A world replete with automated vehicles may still seem fodder for distant future fantasies, but investors in the parking sub-sector are already beginning to consider the impacts automation could have on their business models.
When asked by Antin Infrastructure Partners' Mark Crosbie at the Infrastructure Investor Berlin Summit this morning whether there is a risk of an “Airbnb in parking,” Ross Israel, head of infrastructure at QIC, said that investors need to consider the root of what leads to disruptors entering a marketplace in the first place.
“If you think [of] Uber and Airbnb, what happened is these businesses latched onto a latent capacity,” Israel said.
In QIC's mind, quite possibly the most significant disruptor to parking infrastructure in the coming years will likely come from automated vehicles, the advent of which is likely to impact business models significantly.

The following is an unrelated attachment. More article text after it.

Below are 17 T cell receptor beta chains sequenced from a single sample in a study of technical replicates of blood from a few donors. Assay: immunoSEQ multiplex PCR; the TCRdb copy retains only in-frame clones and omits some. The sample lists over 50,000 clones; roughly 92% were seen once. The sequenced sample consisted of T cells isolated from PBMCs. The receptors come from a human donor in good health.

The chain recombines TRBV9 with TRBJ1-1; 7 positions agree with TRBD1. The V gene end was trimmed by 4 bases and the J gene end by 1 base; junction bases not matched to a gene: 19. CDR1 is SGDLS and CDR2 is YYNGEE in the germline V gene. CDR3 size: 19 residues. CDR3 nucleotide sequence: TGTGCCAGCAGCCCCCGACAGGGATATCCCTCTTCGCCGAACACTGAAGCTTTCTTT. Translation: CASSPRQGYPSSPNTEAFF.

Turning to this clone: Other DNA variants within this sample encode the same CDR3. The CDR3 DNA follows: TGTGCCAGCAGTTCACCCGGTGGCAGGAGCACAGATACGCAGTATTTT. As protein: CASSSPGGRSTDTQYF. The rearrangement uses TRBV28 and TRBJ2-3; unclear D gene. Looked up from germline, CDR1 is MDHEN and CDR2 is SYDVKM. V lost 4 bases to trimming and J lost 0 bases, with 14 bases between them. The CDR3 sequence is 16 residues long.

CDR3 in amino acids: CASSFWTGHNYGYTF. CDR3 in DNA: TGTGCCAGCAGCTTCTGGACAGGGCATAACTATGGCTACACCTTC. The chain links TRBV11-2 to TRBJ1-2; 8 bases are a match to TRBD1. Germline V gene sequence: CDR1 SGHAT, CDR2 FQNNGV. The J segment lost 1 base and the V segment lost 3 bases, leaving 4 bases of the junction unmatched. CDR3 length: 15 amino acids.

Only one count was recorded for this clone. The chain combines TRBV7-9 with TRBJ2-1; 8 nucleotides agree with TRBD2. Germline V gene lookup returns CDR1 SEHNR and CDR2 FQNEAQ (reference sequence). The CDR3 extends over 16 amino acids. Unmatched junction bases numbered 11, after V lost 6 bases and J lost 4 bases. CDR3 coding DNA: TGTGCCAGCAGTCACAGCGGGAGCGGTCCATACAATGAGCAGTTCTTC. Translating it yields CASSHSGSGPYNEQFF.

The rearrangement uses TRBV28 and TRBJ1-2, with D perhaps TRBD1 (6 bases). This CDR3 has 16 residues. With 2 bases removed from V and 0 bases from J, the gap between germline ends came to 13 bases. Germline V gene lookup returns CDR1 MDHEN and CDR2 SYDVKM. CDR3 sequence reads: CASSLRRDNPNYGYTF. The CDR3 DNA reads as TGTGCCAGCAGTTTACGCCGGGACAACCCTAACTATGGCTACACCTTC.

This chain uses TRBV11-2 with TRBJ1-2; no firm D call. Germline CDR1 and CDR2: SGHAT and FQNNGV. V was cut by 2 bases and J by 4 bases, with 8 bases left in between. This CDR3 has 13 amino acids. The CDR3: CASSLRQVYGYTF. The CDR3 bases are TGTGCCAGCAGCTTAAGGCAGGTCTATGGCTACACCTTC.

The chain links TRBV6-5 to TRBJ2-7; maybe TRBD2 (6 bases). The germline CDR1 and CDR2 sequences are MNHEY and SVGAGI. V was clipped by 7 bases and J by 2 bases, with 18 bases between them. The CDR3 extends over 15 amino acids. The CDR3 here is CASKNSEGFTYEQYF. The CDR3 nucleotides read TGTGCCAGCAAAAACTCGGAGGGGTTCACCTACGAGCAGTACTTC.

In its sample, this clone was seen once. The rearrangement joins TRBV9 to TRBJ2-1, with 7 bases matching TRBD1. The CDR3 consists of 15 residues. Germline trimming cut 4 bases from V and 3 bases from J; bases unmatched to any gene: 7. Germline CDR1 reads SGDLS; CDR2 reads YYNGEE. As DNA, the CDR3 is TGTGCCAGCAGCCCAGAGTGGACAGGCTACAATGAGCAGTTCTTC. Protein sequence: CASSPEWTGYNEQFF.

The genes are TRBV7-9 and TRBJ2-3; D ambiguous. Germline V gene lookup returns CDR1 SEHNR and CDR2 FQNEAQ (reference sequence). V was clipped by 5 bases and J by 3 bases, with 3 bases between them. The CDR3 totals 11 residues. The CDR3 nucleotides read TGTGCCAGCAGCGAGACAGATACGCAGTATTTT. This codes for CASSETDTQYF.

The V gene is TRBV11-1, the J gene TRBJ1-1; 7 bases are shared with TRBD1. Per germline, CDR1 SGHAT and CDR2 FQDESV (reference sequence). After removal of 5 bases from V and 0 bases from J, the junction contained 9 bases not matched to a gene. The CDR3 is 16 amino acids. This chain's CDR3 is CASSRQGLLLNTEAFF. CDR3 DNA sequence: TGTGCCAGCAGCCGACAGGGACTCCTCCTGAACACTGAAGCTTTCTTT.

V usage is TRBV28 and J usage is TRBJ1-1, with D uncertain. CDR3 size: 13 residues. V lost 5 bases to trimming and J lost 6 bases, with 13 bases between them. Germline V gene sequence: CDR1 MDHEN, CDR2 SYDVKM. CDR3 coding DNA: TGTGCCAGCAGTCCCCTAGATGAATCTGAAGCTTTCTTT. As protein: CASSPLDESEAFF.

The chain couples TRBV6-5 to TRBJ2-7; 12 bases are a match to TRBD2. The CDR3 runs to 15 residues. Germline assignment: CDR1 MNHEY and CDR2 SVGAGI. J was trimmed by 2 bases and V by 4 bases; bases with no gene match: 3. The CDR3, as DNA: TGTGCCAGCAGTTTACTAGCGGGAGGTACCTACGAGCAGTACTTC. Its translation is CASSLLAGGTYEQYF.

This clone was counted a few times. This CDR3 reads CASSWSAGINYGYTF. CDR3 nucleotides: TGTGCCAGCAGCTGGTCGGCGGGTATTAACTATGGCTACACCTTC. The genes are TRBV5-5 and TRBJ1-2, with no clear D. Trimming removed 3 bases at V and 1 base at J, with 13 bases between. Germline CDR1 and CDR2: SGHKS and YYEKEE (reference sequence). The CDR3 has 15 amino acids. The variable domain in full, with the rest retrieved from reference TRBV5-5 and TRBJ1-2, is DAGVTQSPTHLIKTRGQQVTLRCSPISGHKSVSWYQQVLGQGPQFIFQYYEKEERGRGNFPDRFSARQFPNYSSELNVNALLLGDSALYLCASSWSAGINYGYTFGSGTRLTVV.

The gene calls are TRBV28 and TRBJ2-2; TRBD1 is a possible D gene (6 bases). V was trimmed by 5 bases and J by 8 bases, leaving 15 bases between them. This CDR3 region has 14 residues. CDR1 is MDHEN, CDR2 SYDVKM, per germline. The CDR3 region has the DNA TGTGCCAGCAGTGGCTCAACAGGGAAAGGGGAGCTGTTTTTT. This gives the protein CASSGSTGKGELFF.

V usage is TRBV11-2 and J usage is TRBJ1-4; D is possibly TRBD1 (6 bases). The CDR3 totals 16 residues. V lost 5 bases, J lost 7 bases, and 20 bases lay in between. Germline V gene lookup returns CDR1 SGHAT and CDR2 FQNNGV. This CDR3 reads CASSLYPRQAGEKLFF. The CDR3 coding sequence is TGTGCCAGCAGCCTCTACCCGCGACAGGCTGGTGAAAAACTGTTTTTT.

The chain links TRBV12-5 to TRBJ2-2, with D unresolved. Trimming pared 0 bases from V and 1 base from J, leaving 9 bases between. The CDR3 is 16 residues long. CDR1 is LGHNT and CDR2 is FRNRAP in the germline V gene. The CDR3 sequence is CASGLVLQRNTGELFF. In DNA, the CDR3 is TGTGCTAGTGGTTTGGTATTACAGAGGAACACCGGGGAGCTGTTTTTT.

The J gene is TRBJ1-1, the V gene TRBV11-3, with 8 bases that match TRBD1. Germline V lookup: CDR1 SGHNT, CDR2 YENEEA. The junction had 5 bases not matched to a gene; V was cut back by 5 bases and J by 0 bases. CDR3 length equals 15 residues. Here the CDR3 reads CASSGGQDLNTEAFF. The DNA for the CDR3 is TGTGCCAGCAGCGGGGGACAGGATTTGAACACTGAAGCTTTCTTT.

“Inner core parking could be phased out,” he said. “What that means is you need to be a more active investor going forward.”
For those who see the automated car as a problem for distant horizons, Israel pointed out that vehicle automation is already prevalent in the industrial space.
“We're already seeing fully automated container terminals. So from an industrial perspective, in transportation we're already seeing the penetration of automation,” Israel said.
Or as Crosbie put it, “Infrastructure is moving away from being the safe predictable asset you can lock away and get the coupon on every quarter. It's facing risks and opportunities that none of us could have predicted before.”